Query performance with date parameters

I have query performance issues when using date parameters in a stored procedure.  The proc takes 15 minutes with hard-coded date values but well over an hour with parameters. I was calling it from SSIS and had trouble passing the variables as datetime2. So I was passing as varchar and handling the conversion in the proc.  Then I took SSIS out of it as i tried to debug. I've been searching for quite some time and I can't get anything to work. This is basically where I've left off.  (SQL2016)

EXEC dbo.GetData @ObsStartDt = '1/1/2017', @ObsEndDt = '12/31/2017'

CREATE PROCEDURE [dbo].[GetData] @ObsStartDt varchar(10) = NULL, @ObsEndDt varchar(10) = NULL


declare @StartDT datetime2  
declare @EndDt datetime2

set @StartDT = cast(@ObsStartDt as datetime2)
set @EndDt = cast(@ObsEndDt as datetime2)

select  <stuff)

from HealthPlanDM.MED_CLAIMS_FACT a
join HealthPlanDM.MEMBER_DEMO_DIM b
join HealthPlanDM.PRODUCT_DIM c
on a.PROD_KEY = c.PROD_KEY      
join HealthPlanDM.DIAGNOSIS_DIM d
join HealthPlanDM.PROCEDURE_DIM e
join      HealthPlanDM.POS_DIM g
on a.POS_KEY = g.POS_KEY
join      HealthPlanDM.DRG_DIM h
on a.DRG_KEY = h.DRG_KEY
join HealthPlanDM.TOS_DIMBASE i
on a.TOS_KEY = i.TOS_KEY
join devwork.ACG_PATIENT_EXTRACT1 P                  
on b.MEM_ID = P.patient_id  
left outer join [Provider].NPI_REGISTRYBASE REG
left outer join DevWork.TAXONOMY_XWALK TAX
on REG.PrimaryTaxonomyCD = TAX.TAXONOMY_CODE
where c.PLAN_CODE <> 'MHACO'  and    
 a.ALL_AMT IS NOT NULL                                                            
and a.DOS between  @StartDT and @EndDt


end try
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David ToddSenior Database AdministratorCommented:

What you've done in the procedure is to disable parameter sniffing, so your query plan is generic rather than taking the parameter values into account.

All that to say this: Figure out how to pass those values as datetime2 into this procedure. One way that comes to mind is to call a wrapper procedure from SSIS that does the conversion and calls the core procedure. Something else to try is to do the conversion in the where clause.

Can I recommend that you NOT use between with datetime date in your where clause. Can I recommend the following:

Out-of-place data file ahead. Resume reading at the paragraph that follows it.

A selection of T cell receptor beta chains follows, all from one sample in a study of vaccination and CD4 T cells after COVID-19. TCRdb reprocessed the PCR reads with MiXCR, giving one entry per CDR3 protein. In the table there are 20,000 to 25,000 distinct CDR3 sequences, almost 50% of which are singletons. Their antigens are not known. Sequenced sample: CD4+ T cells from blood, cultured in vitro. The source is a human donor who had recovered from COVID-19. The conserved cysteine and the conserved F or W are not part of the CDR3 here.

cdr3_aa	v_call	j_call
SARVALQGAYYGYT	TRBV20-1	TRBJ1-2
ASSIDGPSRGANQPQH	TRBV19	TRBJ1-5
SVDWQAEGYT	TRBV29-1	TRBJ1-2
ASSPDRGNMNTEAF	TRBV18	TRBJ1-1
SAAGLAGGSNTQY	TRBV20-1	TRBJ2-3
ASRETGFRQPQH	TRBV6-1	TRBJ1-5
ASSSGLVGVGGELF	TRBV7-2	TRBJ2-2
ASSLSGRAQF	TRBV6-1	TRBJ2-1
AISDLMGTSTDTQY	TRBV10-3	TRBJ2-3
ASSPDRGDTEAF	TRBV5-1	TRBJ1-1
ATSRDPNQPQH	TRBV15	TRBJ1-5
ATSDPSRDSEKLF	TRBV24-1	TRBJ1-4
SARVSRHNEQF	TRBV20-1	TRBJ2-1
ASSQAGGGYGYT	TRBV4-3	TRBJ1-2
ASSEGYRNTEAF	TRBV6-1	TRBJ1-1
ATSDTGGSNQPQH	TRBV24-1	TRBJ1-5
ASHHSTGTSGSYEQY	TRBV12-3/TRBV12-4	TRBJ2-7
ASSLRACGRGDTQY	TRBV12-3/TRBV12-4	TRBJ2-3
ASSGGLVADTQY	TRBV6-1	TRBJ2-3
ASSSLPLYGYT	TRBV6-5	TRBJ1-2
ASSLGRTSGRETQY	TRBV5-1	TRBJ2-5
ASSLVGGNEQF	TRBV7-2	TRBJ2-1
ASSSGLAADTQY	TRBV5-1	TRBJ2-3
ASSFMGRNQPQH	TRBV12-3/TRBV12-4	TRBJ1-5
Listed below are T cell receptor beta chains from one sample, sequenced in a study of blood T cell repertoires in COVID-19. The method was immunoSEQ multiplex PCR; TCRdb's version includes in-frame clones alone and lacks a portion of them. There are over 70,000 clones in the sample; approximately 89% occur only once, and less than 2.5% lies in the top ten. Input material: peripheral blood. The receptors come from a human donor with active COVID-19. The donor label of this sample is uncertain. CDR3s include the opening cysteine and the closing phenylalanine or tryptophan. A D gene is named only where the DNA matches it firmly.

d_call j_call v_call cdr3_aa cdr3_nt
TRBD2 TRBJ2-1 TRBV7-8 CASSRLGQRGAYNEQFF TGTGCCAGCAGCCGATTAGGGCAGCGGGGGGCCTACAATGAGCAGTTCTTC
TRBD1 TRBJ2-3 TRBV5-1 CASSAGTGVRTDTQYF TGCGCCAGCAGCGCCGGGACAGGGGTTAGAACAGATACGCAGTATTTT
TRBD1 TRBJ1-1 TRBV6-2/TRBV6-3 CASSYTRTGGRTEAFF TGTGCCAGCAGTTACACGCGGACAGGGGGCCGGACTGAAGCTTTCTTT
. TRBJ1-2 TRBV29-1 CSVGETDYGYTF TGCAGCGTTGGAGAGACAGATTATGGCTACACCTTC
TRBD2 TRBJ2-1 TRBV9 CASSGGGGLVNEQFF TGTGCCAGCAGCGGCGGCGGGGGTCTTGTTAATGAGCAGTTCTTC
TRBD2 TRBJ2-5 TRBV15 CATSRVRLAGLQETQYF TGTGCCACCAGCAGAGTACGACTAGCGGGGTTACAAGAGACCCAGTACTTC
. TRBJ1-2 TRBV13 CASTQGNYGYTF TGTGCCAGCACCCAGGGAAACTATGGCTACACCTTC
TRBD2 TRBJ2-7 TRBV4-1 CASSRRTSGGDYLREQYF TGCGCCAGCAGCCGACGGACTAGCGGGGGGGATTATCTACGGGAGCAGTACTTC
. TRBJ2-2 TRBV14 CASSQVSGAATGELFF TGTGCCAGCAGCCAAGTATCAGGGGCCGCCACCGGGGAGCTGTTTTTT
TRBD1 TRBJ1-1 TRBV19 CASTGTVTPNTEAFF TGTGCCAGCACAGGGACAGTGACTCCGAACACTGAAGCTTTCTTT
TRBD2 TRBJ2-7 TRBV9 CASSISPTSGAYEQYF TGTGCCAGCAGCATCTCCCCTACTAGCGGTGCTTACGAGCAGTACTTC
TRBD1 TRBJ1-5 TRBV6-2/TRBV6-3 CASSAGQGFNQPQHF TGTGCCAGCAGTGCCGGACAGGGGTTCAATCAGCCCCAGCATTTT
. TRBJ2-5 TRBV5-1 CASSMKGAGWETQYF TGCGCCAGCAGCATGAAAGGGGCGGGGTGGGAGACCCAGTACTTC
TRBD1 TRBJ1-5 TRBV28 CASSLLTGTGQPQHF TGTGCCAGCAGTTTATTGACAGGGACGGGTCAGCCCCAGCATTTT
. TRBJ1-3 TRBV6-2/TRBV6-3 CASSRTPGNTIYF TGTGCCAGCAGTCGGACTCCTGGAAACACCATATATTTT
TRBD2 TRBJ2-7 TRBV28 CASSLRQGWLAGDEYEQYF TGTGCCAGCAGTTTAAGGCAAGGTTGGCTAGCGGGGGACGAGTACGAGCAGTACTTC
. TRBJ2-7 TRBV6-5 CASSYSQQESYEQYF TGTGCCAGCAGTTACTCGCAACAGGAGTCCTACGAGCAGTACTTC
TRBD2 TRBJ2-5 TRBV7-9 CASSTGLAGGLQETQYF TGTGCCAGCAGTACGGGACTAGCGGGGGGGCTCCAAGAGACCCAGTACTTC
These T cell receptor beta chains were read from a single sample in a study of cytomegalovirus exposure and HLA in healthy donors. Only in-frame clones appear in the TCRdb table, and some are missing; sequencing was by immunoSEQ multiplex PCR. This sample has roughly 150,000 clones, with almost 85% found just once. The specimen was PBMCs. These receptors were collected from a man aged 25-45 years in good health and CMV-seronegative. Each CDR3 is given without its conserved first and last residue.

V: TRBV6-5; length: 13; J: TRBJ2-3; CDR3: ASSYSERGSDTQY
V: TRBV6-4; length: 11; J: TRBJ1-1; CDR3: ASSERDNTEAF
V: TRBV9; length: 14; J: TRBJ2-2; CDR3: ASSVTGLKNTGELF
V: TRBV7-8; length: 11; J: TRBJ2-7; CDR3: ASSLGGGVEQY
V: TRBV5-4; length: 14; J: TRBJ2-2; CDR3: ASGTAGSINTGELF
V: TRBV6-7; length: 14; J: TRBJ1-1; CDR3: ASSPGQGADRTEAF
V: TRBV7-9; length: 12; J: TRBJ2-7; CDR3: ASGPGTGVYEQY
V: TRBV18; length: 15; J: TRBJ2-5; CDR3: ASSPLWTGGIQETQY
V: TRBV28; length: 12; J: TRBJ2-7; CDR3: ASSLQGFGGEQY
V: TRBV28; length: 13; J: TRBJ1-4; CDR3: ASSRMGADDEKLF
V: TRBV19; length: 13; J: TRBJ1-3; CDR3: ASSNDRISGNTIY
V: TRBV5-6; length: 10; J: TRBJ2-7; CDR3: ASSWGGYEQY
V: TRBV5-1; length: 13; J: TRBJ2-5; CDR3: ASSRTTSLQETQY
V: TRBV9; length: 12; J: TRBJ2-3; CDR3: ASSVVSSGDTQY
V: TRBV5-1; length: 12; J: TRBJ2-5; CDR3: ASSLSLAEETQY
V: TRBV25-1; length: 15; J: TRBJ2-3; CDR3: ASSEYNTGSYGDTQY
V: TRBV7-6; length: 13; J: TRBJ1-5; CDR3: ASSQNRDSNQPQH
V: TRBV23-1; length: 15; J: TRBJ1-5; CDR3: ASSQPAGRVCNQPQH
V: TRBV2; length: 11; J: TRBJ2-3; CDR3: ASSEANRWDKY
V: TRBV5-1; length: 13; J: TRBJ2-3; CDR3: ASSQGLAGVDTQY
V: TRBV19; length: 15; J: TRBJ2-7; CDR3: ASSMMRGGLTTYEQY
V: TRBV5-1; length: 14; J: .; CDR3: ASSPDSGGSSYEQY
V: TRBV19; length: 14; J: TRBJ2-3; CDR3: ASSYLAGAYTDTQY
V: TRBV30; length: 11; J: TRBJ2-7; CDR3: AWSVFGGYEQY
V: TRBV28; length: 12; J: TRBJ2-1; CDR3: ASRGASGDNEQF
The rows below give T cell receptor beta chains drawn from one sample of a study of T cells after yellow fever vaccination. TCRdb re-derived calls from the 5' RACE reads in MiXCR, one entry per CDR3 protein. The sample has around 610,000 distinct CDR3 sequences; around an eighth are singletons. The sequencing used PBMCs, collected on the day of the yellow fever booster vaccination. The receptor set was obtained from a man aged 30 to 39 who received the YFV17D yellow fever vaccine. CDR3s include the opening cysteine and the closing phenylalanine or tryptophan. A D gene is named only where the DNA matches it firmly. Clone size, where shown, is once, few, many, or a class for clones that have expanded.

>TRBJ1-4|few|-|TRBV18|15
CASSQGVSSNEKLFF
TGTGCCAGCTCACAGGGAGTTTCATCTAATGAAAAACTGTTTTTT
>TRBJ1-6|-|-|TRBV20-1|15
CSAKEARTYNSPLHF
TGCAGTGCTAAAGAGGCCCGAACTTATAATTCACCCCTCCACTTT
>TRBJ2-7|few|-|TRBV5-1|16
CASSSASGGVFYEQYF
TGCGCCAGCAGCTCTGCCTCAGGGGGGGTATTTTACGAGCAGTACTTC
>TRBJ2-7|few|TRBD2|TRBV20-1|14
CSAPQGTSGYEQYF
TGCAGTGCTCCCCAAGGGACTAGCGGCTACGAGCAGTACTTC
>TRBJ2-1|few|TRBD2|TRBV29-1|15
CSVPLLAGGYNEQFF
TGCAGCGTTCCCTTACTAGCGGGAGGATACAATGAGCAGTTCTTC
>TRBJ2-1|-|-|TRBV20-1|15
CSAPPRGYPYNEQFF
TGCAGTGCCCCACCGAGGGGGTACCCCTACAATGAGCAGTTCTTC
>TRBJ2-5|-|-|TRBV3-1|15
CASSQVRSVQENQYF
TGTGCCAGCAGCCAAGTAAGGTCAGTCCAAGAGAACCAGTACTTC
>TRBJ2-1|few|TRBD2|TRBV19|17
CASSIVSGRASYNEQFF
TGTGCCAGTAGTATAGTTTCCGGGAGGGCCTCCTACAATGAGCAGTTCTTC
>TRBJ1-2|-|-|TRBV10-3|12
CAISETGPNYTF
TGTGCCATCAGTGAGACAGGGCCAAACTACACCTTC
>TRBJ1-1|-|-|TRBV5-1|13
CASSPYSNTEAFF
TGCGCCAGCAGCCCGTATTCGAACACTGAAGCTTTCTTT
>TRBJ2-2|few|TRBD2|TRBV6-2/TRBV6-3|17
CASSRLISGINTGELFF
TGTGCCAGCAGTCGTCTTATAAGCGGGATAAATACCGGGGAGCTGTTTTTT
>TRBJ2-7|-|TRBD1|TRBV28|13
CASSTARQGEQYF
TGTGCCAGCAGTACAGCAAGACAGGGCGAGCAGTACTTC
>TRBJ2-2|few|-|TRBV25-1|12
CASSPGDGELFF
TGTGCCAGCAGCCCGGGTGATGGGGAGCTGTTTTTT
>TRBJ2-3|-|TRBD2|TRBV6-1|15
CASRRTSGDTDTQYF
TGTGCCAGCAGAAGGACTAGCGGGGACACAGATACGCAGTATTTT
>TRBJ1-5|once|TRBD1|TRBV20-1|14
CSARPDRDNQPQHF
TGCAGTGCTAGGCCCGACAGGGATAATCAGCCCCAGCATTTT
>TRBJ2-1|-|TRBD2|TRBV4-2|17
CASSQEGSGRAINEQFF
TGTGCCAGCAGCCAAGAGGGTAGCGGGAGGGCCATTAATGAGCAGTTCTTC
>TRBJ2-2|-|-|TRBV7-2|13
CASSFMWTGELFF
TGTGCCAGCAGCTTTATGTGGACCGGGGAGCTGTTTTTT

c.PLAN_CODE <> 'MHACO'  
    and a.ALL_AMT IS NOT NULL                                                            
    and a.DOS >= @StartDT
    and a.DOS < dateadd( day, @EndDt, 1 )

The other things to point out is that the != means that your where clause may be non-sargable - which means that SQL has difficulties using the best query plans and running faster.


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Scott PletcherSenior DBACommented:
What data type is a.DOS ?
If it's datetime2, then you're ok with the param being dateetime2.  
If it's datetime, you're much better off using datetime as the param type as well.

As to overall performance, if you (almost) always have a WHERE on DOS for table:
then the best way to gain performance is to cluster that table on DOS.  That will result in better query performance overall, as long as the data type of the variable being compared to DOS is at least remotely compatible.
Dung DinhDBA and Business Intelligence DeveloperCommented:
Can you attach the Actual Execution Plan to see what happened?
jvoconnellAuthor Commented:
Thank you all for giving your time to assist. As always, it is very much appreciated. I've spent a long time on this and the suggestion to not user the "between" operator did the trick. It is performing very well. The query suggestion supplied works great. Thanks to all!!
Scott PletcherSenior DBACommented:
Strange, since that change alone shouldn't affect performance at all, either for good or bad.   Something else must have changed.
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